Frequently Asked Questions: Making Cheese
Where is the Beemster cheese produced?
At CONO Cheesemakers, a co-op of local farmers since 1901, in the village of Beemster, in the North of the Netherlands.
Why is cheese that has ripened longer more expensive?
During the ripening process, the cheese will lose moisture so that at the end of the process, the weight is less.The maintenance of the cheese is also a costly factor.
How much milk is needed to make 1 kg of cheese?
1 kg of of cheese requires about 10 liters of milk.
Do Beemster cheeses contain gluten?
No. Beemster cheeses are completely free of any gluten.
What are the white dots that appear in the more aged Beemster cheeses?
These are protein crystals that develop when the cheese matures. Cheese connoiseurs appreciate these dots very much. They are a sign that the cheese has ripened extremely well.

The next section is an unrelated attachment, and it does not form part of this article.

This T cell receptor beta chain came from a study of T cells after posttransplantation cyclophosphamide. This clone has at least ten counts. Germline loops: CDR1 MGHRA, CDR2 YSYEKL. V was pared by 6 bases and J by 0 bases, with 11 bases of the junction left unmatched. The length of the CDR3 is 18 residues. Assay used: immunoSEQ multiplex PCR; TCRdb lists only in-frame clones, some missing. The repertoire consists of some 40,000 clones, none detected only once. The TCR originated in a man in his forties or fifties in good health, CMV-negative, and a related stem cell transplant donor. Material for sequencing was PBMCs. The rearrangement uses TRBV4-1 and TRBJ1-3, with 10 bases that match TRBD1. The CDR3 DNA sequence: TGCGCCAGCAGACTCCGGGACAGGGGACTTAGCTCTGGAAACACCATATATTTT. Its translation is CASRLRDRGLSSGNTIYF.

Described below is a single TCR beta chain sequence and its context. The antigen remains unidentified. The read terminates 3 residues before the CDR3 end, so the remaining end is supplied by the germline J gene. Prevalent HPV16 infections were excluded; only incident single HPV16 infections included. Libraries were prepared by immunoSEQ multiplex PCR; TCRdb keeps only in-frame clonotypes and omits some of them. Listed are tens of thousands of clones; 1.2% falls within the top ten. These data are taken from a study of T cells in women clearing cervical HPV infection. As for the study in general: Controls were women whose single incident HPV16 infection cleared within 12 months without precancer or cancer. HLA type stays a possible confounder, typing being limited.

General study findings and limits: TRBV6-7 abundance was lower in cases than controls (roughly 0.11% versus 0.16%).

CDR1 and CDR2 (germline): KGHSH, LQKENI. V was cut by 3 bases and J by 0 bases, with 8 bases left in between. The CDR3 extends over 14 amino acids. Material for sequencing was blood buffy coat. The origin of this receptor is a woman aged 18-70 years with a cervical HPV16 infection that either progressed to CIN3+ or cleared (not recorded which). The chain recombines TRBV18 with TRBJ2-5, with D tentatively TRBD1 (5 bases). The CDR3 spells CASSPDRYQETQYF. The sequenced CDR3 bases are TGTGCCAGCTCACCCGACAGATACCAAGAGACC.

Can I eat the rind of Beemster?
No. The rind protects the cheese from dehydrating and molding. The rind partially consists of a plastic coating that does not digest.
Can I eat Beemster if I have lactose intolerance?
In the absence of clear regulations, CONO Kaasmakers follows the German guidelines and therefore states the following:
CONO Kaasmakers declares that the cheese it produces is naturally lactose-free (<0.1% (<0.1g/100 g product).
Valid for the complete Beemster range.
Is Beemster made using vegetable rennet or animal rennet?
Beemster is made using animal rennet.
Are the ingredients of Beemster genetically modified?
No, none of the ingredients of Beemster are genetically modified.
What makes the holes in the cheese?
During the cheese-making process, cultures are added to the milk that produces a gas. The gas that forms the holes is carbon dioxide. The producers of Beemster use cultures that make relatively more holes than average Gouda cheeses.